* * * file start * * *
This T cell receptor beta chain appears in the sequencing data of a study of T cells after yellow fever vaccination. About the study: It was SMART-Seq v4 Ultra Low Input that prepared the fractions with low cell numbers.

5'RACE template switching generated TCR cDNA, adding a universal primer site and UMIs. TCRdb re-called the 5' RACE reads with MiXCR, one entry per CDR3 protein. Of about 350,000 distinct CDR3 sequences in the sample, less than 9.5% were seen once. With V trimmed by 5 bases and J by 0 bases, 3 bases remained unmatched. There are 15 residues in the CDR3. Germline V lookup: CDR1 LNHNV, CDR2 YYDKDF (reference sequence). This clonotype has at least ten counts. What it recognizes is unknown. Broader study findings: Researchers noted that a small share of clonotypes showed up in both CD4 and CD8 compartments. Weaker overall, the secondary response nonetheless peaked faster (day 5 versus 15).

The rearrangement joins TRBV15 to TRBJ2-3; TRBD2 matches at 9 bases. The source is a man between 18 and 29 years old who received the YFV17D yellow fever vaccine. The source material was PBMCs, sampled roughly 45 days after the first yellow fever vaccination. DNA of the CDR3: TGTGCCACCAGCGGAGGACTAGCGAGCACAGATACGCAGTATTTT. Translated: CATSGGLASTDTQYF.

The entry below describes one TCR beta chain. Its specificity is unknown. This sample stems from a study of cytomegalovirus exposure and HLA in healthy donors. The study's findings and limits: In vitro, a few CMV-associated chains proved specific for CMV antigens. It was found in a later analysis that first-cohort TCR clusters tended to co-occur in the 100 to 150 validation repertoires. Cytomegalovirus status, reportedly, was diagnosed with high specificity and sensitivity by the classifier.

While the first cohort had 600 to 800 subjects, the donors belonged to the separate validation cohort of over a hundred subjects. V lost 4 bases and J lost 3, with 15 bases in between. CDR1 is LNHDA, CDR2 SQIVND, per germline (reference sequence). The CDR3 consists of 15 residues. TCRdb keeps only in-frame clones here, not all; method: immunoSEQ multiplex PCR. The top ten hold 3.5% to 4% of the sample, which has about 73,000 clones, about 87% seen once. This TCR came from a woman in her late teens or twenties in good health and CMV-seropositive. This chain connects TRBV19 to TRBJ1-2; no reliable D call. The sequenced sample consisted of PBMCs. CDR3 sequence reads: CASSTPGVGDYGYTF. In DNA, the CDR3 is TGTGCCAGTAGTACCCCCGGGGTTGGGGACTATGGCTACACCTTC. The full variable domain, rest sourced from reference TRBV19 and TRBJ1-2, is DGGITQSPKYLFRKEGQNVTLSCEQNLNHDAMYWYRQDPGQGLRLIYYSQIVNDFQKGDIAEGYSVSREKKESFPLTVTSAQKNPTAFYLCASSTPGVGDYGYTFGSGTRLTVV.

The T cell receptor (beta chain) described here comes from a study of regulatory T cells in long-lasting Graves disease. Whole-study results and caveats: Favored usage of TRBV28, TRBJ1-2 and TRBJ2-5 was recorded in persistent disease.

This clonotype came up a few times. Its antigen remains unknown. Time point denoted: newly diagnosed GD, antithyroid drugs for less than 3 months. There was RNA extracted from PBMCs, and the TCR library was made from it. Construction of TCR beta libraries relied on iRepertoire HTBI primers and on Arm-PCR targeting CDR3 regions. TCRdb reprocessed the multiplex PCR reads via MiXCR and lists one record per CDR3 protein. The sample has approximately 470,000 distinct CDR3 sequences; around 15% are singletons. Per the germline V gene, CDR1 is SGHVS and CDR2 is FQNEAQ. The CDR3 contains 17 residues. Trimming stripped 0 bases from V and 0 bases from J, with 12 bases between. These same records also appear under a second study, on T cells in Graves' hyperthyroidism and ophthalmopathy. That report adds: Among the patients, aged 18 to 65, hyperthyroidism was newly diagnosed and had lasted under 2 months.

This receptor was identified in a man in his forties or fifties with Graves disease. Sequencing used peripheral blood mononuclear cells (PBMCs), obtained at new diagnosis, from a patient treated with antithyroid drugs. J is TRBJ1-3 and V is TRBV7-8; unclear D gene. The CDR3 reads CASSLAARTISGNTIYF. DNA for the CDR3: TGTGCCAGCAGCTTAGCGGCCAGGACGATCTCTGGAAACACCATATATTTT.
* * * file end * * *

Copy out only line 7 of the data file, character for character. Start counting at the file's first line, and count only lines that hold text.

This clonotype came up a few times. Its antigen remains unknown. Time point denoted: newly diagnosed GD, antithyroid drugs for less than 3 months. There was RNA extracted from PBMCs, and the TCR library was made from it. Construction of TCR beta libraries relied on iRepertoire HTBI primers and on Arm-PCR targeting CDR3 regions. TCRdb reprocessed the multiplex PCR reads via MiXCR and lists one record per CDR3 protein. The sample has approximately 470,000 distinct CDR3 sequences; around 15% are singletons. Per the germline V gene, CDR1 is SGHVS and CDR2 is FQNEAQ. The CDR3 contains 17 residues. Trimming stripped 0 bases from V and 0 bases from J, with 12 bases between. These same records also appear under a second study, on T cells in Graves' hyperthyroidism and ophthalmopathy. That report adds: Among the patients, aged 18 to 65, hyperthyroidism was newly diagnosed and had lasted under 2 months.